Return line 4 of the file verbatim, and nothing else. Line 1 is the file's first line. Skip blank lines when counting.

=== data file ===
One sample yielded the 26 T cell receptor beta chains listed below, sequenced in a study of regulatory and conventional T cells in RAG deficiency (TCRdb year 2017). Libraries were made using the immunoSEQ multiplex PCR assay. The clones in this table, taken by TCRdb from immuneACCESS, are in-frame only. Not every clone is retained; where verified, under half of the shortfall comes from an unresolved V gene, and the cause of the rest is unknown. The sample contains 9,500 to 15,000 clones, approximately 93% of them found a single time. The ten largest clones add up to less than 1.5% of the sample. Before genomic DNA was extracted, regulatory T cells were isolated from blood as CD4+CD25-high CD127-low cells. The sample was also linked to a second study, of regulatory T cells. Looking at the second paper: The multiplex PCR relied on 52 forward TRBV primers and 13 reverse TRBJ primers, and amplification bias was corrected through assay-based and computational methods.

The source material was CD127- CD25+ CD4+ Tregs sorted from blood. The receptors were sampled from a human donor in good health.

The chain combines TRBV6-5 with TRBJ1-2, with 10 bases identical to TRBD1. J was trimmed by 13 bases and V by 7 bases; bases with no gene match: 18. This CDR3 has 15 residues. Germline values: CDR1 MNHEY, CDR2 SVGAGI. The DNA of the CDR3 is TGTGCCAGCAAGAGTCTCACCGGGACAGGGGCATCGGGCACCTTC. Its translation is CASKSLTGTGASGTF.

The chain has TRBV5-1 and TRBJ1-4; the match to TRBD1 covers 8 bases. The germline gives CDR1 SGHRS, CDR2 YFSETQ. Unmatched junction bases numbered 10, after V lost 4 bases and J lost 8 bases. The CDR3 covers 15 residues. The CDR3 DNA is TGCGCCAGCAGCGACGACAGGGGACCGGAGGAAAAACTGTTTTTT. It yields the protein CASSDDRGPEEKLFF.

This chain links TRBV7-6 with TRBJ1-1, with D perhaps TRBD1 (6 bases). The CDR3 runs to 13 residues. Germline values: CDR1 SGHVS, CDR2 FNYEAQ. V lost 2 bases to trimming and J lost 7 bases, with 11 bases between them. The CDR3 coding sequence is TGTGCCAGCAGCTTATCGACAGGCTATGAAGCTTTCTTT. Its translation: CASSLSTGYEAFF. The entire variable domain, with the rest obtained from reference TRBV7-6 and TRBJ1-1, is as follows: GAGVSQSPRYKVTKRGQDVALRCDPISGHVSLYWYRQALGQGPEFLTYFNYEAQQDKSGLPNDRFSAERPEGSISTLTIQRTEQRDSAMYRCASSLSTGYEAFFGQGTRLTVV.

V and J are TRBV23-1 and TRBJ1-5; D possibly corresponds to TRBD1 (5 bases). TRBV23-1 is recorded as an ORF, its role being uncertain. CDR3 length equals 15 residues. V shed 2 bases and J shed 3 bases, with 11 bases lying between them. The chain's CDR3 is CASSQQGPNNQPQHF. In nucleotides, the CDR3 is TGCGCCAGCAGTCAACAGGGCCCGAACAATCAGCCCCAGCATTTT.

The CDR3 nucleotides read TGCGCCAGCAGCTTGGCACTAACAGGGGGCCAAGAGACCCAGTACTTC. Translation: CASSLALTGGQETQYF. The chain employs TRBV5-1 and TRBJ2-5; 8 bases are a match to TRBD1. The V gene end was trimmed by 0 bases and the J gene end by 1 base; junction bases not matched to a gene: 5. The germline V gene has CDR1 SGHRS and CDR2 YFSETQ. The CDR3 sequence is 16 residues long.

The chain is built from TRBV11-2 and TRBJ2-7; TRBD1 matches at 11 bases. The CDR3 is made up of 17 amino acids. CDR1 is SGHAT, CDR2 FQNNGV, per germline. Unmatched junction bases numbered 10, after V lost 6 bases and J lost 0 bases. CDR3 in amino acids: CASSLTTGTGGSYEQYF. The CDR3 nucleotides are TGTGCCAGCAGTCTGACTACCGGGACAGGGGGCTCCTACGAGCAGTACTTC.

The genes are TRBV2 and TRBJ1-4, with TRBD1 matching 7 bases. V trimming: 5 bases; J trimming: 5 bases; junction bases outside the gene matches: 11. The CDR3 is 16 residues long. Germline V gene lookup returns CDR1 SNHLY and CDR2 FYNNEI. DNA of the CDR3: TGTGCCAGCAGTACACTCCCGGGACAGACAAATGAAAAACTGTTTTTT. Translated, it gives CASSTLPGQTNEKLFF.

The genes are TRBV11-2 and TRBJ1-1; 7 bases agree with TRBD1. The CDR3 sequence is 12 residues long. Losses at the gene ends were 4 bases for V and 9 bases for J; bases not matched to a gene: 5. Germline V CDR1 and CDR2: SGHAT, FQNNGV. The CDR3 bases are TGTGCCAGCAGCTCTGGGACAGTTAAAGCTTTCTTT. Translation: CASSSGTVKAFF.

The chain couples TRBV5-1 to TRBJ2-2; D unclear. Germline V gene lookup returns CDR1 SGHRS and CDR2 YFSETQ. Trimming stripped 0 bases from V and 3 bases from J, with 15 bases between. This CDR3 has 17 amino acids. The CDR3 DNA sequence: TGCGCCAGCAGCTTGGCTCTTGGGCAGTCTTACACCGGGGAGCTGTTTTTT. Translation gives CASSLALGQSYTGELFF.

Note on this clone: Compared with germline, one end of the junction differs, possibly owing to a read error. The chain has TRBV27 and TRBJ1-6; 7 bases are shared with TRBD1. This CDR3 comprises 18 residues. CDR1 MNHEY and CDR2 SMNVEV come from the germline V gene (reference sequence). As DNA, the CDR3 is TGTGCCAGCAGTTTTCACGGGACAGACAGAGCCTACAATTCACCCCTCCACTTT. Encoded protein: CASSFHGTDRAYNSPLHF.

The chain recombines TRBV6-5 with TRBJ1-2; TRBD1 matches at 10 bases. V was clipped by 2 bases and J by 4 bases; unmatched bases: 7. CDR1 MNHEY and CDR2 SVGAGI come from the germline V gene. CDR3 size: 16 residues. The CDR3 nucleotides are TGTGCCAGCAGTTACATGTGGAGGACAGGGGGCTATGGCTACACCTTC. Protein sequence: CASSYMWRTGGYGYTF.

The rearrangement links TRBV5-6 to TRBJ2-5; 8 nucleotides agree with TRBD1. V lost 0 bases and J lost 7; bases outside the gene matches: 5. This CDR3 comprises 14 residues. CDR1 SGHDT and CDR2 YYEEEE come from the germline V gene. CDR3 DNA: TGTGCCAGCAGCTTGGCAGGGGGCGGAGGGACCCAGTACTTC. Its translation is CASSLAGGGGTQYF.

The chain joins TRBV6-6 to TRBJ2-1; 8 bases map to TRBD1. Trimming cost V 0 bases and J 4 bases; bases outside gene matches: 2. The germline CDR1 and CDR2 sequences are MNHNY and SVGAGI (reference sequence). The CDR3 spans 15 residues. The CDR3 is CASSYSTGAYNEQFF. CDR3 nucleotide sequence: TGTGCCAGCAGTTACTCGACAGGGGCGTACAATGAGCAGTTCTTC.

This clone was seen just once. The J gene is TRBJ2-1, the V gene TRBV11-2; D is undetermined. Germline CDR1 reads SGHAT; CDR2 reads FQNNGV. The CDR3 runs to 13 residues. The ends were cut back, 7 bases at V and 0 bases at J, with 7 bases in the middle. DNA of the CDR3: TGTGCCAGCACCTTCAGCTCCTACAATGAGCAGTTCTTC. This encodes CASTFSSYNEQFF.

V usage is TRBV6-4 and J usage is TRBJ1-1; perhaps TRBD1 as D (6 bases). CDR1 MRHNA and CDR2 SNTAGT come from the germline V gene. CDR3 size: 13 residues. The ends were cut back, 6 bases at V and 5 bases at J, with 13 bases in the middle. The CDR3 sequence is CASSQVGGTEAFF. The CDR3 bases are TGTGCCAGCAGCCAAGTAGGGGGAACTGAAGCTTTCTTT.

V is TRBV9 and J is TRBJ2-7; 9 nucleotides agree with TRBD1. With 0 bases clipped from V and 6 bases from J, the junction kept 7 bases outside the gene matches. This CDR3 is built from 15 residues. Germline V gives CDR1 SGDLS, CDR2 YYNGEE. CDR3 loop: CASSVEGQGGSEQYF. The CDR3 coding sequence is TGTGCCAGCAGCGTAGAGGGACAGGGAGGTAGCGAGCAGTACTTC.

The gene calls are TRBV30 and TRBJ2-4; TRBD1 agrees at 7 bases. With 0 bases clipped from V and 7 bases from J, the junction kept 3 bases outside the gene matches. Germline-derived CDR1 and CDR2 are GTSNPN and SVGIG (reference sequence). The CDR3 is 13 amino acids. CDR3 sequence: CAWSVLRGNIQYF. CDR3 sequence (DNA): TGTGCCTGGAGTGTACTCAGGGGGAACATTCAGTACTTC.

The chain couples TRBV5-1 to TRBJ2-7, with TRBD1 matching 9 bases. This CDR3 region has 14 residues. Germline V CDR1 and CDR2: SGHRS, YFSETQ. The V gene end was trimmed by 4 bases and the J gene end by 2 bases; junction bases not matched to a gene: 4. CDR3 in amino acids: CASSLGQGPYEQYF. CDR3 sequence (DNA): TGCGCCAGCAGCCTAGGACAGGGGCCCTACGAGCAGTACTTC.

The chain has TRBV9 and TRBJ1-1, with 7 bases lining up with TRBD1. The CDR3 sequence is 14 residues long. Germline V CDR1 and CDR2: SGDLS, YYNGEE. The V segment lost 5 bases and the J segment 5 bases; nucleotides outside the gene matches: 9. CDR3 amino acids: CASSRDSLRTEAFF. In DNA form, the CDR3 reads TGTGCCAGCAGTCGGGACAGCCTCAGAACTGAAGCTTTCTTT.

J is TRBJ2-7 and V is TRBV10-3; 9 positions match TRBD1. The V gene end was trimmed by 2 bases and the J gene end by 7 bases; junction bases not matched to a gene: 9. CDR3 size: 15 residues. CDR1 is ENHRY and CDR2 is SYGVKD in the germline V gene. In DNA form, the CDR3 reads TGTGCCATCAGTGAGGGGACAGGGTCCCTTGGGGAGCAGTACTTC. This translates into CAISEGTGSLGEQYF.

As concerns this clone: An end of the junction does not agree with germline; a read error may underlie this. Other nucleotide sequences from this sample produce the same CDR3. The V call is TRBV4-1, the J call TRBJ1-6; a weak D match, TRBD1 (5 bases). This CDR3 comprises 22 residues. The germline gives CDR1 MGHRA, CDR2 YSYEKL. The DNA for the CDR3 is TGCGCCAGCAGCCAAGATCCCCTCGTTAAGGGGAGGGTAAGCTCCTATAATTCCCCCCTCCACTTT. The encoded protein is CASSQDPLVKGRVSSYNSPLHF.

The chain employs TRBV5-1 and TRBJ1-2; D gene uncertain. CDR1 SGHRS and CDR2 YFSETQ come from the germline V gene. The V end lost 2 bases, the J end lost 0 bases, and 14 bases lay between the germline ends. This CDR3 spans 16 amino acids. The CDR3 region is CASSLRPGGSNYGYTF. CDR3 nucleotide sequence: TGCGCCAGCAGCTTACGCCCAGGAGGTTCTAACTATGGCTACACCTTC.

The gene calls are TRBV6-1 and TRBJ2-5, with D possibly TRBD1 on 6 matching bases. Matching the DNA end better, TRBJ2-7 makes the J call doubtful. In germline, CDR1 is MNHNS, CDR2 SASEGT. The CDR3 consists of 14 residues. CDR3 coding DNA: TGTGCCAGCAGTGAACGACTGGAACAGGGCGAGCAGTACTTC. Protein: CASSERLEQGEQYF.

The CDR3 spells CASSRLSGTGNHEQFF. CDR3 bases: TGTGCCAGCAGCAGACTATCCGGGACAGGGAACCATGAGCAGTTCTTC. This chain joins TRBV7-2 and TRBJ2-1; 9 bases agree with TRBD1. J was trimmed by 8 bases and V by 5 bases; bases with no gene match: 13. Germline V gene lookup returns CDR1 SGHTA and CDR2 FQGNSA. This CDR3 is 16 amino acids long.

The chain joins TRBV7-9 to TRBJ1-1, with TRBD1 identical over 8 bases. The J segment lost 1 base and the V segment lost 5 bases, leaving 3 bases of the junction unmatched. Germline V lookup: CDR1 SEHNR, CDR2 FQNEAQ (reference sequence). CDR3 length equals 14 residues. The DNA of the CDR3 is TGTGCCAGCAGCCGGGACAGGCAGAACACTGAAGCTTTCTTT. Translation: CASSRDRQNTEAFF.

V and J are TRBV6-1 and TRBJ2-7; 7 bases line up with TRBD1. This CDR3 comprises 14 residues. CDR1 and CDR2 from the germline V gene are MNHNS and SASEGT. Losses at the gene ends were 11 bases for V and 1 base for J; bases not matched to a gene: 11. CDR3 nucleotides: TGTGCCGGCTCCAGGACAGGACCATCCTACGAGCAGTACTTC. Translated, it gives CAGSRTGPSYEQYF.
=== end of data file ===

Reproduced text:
The chain has TRBV5-1 and TRBJ1-4; the match to TRBD1 covers 8 bases. The germline gives CDR1 SGHRS, CDR2 YFSETQ. Unmatched junction bases numbered 10, after V lost 4 bases and J lost 8 bases. The CDR3 covers 15 residues. The CDR3 DNA is TGCGCCAGCAGCGACGACAGGGGACCGGAGGAAAAACTGTTTTTT. It yields the protein CASSDDRGPEEKLFF.